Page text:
What if I am unable to enter the polling place due to age or physical disability?
In any election, if any voter is able to travel to the voting place, but because of age or physical disability and physical barriers encountered at the voting place is unable to enter the voting enclosure to vote in person without physical assistance, that voter will be allowed to vote in the vehicle conveying that voter.
Curbside voting is available at all voting sites during the one-stop absentee voting period and on election day. Voting sites will have signage indicating curbside voting and will also have a curbside alert system. An election official will come to the vehicle to obtain the voter’s name and address. Before a ballot is issued to a curbside voter, the voter must swear an oath affirming his or her qualification to use curbside voting.
I plan to bring a voter to vote curbside. May I sit in the car and vote curbside too?
The same rules apply to both the driver and passengers. All persons wishing to vote curbside must sign an affidavit stating they cannot enter the polling place due to age or physical disability.
Can someone help me cast my ballot?
North Carolina law allows for any voter to receive assistance in entering or exiting a voting booth as well as preparing a ballot, as long as the person providing assistance is a member of the voter’s immediate family. N.C. law defines an immediate family member as one of the following: spouse, parent, grandparent, sibling, child, grandchild, mother- or father-in-law, son- or daughter-in-law, stepparent or stepchild.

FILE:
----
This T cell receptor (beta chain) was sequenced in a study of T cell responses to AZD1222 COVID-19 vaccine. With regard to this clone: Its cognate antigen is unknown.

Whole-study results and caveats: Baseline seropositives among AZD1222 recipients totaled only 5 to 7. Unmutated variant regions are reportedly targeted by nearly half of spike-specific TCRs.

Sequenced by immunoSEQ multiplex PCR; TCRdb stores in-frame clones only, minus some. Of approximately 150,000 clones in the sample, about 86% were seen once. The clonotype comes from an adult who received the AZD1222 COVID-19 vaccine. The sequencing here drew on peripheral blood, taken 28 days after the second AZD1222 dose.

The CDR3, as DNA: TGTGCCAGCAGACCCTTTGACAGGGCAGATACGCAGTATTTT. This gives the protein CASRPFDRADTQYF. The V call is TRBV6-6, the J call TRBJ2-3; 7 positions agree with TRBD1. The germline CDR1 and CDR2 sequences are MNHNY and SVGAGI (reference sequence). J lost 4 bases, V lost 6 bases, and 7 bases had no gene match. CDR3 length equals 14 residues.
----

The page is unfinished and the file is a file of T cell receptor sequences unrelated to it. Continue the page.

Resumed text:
The law further stipulates that some voters can receive aid from a wider range of helpers. If a voter satisfies any of the conditions below, they are eligible to receive help from any person of their choice, with the exception of the voter’s employer or union representative, or an agent thereof. Those are:
- a voter who, on account of physical disability, is unable to enter the voting booth without assistance
- a voter who, on account of physical disability, is unable to mark a ballot without assistance
- a voter who, on account of illiteracy, is unable to mark a ballot without assistance
- a voter who, on account of blindness, is unable to enter the voting booth or mark a ballot without assistance
Any voter who qualifies for and requests assistance while voting at a One-Stop (early) voting site is entitled to the same assistance as voters who vote on Election Day.
What is provisional voting?
A provisional ballot is offered to voters when there are questions about:
- a voter’s qualification to vote,
- the voter’s eligibility to vote in a given election, or
- the voter’s eligibility to vote a specific ballot style.
Provisional voting is a mechanism by which a citizen is guaranteed the opportunity to cast a ballot in the event that such questions have been raised. In that case, the citizen is permitted to cast a provisional ballot, which is held aside pending research into the issue to be resolved. Findings are presented to the county board members, who make final determinations. Election results are not finalized until all provisional ballots that are eligible have been included in the total count.
Provisional voting is fail-safe voting. State law mandates that each person who presents to vote be given that opportunity, whether by regular or provisional ballot. In no circumstance will a voter be turned away.